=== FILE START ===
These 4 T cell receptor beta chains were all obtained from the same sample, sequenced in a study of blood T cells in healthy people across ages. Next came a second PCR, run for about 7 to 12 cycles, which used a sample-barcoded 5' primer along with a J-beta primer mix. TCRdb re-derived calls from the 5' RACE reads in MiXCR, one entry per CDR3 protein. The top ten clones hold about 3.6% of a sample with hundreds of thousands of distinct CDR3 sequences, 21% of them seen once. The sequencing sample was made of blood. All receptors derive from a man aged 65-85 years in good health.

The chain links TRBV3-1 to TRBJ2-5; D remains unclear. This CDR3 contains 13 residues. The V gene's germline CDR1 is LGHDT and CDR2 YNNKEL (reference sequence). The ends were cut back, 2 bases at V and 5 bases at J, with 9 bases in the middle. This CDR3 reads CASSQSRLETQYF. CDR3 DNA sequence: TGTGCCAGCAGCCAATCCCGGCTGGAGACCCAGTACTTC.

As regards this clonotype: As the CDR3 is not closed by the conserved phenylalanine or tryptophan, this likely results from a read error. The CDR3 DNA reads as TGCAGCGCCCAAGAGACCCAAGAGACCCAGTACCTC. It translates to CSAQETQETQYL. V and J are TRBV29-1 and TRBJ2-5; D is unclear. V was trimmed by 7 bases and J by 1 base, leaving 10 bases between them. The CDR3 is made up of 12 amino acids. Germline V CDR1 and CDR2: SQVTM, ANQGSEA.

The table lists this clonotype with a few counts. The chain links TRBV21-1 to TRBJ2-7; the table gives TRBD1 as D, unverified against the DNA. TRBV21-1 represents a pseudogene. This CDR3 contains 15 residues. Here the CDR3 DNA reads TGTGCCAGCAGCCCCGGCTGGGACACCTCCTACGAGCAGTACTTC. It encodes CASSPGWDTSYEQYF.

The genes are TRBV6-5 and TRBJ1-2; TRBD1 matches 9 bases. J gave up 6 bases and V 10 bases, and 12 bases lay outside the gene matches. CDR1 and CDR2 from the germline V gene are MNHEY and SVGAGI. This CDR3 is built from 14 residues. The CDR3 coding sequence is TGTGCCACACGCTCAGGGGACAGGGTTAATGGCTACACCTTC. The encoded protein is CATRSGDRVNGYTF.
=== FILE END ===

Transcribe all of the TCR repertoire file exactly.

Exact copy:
These 4 T cell receptor beta chains were all obtained from the same sample, sequenced in a study of blood T cells in healthy people across ages. Next came a second PCR, run for about 7 to 12 cycles, which used a sample-barcoded 5' primer along with a J-beta primer mix. TCRdb re-derived calls from the 5' RACE reads in MiXCR, one entry per CDR3 protein. The top ten clones hold about 3.6% of a sample with hundreds of thousands of distinct CDR3 sequences, 21% of them seen once. The sequencing sample was made of blood. All receptors derive from a man aged 65-85 years in good health.

The chain links TRBV3-1 to TRBJ2-5; D remains unclear. This CDR3 contains 13 residues. The V gene's germline CDR1 is LGHDT and CDR2 YNNKEL (reference sequence). The ends were cut back, 2 bases at V and 5 bases at J, with 9 bases in the middle. This CDR3 reads CASSQSRLETQYF. CDR3 DNA sequence: TGTGCCAGCAGCCAATCCCGGCTGGAGACCCAGTACTTC.

As regards this clonotype: As the CDR3 is not closed by the conserved phenylalanine or tryptophan, this likely results from a read error. The CDR3 DNA reads as TGCAGCGCCCAAGAGACCCAAGAGACCCAGTACCTC. It translates to CSAQETQETQYL. V and J are TRBV29-1 and TRBJ2-5; D is unclear. V was trimmed by 7 bases and J by 1 base, leaving 10 bases between them. The CDR3 is made up of 12 amino acids. Germline V CDR1 and CDR2: SQVTM, ANQGSEA.

The table lists this clonotype with a few counts. The chain links TRBV21-1 to TRBJ2-7; the table gives TRBD1 as D, unverified against the DNA. TRBV21-1 represents a pseudogene. This CDR3 contains 15 residues. Here the CDR3 DNA reads TGTGCCAGCAGCCCCGGCTGGGACACCTCCTACGAGCAGTACTTC. It encodes CASSPGWDTSYEQYF.

The genes are TRBV6-5 and TRBJ1-2; TRBD1 matches 9 bases. J gave up 6 bases and V 10 bases, and 12 bases lay outside the gene matches. CDR1 and CDR2 from the germline V gene are MNHEY and SVGAGI. This CDR3 is built from 14 residues. The CDR3 coding sequence is TGTGCCACACGCTCAGGGGACAGGGTTAATGGCTACACCTTC. The encoded protein is CATRSGDRVNGYTF.